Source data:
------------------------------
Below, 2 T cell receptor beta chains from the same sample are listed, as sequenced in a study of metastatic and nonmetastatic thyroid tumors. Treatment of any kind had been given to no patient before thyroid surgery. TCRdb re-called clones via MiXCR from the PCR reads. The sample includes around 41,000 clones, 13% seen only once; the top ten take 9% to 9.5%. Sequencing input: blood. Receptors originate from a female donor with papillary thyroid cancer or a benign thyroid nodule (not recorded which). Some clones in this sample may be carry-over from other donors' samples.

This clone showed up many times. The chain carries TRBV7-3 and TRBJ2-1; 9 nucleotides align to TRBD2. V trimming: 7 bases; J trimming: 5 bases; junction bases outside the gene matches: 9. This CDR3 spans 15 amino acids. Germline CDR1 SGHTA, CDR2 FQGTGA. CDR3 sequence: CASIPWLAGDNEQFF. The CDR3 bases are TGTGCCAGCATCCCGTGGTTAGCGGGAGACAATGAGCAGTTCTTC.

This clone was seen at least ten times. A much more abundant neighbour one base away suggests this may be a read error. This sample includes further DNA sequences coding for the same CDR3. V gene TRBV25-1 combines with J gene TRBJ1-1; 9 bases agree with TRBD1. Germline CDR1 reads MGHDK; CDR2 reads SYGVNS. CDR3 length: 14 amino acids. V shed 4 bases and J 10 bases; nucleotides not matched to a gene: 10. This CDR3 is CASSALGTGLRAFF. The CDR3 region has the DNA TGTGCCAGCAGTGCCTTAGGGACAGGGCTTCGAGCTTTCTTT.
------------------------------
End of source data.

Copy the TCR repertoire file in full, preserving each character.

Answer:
Below, 2 T cell receptor beta chains from the same sample are listed, as sequenced in a study of metastatic and nonmetastatic thyroid tumors. Treatment of any kind had been given to no patient before thyroid surgery. TCRdb re-called clones via MiXCR from the PCR reads. The sample includes around 41,000 clones, 13% seen only once; the top ten take 9% to 9.5%. Sequencing input: blood. Receptors originate from a female donor with papillary thyroid cancer or a benign thyroid nodule (not recorded which). Some clones in this sample may be carry-over from other donors' samples.

This clone showed up many times. The chain carries TRBV7-3 and TRBJ2-1; 9 nucleotides align to TRBD2. V trimming: 7 bases; J trimming: 5 bases; junction bases outside the gene matches: 9. This CDR3 spans 15 amino acids. Germline CDR1 SGHTA, CDR2 FQGTGA. CDR3 sequence: CASIPWLAGDNEQFF. The CDR3 bases are TGTGCCAGCATCCCGTGGTTAGCGGGAGACAATGAGCAGTTCTTC.

This clone was seen at least ten times. A much more abundant neighbour one base away suggests this may be a read error. This sample includes further DNA sequences coding for the same CDR3. V gene TRBV25-1 combines with J gene TRBJ1-1; 9 bases agree with TRBD1. Germline CDR1 reads MGHDK; CDR2 reads SYGVNS. CDR3 length: 14 amino acids. V shed 4 bases and J 10 bases; nucleotides not matched to a gene: 10. This CDR3 is CASSALGTGLRAFF. The CDR3 region has the DNA TGTGCCAGCAGTGCCTTAGGGACAGGGCTTCGAGCTTTCTTT.